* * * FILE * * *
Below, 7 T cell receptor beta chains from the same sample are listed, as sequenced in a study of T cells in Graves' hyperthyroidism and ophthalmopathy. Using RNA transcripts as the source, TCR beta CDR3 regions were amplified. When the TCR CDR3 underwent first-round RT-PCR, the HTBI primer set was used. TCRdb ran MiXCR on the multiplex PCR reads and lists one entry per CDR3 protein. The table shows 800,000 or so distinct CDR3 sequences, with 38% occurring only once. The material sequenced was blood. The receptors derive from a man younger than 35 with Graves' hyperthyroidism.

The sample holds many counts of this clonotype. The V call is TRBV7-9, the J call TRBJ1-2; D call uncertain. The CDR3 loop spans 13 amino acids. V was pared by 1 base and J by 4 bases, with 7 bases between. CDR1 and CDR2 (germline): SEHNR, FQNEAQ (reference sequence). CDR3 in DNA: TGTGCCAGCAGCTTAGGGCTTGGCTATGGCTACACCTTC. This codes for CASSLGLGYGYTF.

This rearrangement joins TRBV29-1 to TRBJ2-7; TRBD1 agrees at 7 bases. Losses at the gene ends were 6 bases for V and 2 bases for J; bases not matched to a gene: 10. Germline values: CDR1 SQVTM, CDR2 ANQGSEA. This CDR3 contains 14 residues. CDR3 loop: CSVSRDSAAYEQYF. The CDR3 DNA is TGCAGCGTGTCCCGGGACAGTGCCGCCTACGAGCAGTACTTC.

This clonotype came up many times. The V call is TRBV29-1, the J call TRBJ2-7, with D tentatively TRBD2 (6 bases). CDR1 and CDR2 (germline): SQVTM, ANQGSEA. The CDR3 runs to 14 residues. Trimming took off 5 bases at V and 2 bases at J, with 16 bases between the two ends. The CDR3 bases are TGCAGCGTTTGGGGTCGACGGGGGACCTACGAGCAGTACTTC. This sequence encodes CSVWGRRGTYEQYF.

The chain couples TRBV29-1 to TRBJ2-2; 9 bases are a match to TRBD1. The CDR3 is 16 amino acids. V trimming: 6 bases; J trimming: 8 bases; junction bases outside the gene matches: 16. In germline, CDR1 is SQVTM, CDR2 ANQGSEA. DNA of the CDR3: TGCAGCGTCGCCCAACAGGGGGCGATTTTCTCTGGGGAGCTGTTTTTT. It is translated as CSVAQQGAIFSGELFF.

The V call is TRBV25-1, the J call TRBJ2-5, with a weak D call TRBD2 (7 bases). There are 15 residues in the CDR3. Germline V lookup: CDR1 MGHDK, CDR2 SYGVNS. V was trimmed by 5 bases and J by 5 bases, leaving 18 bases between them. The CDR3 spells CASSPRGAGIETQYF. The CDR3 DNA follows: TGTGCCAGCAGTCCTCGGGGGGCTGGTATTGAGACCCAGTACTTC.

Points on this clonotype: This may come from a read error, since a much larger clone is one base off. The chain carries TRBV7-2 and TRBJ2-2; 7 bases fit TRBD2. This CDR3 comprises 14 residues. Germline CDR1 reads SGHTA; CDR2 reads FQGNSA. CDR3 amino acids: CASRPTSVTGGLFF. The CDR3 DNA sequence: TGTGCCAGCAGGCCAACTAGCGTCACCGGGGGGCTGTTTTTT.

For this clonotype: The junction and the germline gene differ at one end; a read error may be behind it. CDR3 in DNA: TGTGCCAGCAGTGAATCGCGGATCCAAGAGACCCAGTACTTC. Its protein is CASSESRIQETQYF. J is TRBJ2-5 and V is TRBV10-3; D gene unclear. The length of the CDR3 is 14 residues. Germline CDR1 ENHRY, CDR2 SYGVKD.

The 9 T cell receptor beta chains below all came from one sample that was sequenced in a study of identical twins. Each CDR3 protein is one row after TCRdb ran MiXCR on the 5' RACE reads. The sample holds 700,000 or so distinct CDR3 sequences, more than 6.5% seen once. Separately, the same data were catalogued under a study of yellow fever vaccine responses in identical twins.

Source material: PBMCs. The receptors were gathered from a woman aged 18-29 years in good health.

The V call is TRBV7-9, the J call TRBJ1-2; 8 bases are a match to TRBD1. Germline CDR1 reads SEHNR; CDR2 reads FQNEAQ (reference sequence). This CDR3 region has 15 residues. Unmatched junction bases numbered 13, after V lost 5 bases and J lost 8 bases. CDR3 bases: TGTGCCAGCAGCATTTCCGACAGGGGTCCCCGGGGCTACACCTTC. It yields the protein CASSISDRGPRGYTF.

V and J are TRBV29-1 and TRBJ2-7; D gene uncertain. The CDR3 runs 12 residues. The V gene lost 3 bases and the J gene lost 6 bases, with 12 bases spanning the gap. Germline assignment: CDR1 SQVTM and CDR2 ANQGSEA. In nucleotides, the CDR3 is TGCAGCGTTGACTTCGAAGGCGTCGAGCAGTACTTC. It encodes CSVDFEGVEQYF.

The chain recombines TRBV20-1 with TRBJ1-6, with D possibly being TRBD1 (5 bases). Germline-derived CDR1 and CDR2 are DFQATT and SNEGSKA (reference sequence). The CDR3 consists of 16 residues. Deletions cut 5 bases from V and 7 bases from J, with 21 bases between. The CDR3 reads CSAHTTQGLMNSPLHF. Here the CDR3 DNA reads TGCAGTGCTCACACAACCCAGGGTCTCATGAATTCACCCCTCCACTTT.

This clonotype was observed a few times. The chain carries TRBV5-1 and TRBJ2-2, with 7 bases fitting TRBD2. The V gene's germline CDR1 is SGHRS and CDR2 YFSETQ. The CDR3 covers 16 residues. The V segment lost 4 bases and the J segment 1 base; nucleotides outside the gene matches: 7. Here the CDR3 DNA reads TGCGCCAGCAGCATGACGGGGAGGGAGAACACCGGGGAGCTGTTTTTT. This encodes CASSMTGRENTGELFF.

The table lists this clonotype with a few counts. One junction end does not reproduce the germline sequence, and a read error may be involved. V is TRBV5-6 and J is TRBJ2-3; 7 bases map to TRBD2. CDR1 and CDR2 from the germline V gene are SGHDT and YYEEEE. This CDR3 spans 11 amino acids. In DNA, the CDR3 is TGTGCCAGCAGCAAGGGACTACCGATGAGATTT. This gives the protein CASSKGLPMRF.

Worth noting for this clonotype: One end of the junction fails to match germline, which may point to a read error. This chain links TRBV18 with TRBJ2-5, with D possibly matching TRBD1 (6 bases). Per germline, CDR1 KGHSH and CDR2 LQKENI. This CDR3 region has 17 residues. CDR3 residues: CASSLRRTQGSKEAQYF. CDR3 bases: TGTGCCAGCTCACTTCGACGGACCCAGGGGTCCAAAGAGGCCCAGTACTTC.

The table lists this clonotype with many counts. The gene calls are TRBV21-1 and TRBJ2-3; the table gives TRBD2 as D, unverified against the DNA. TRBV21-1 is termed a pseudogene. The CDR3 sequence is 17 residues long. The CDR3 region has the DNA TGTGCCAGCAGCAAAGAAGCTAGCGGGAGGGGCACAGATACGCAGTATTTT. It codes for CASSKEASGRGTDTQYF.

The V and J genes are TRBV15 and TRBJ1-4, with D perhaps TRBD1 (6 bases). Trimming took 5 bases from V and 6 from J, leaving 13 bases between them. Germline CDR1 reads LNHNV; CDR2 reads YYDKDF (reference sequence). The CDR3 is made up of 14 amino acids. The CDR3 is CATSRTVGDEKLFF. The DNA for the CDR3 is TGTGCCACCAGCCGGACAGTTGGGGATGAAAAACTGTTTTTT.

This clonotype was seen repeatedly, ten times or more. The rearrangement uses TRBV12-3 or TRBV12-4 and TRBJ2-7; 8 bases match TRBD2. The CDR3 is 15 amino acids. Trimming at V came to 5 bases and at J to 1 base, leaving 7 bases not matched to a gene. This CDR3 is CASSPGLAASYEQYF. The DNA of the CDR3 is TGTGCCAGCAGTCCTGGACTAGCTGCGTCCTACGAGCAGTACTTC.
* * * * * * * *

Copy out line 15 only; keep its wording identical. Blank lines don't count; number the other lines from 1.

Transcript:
The table lists this clonotype with a few counts. One junction end does not reproduce the germline sequence, and a read error may be involved. V is TRBV5-6 and J is TRBJ2-3; 7 bases map to TRBD2. CDR1 and CDR2 from the germline V gene are SGHDT and YYEEEE. This CDR3 spans 11 amino acids. In DNA, the CDR3 is TGTGCCAGCAGCAAGGGACTACCGATGAGATTT. This gives the protein CASSKGLPMRF.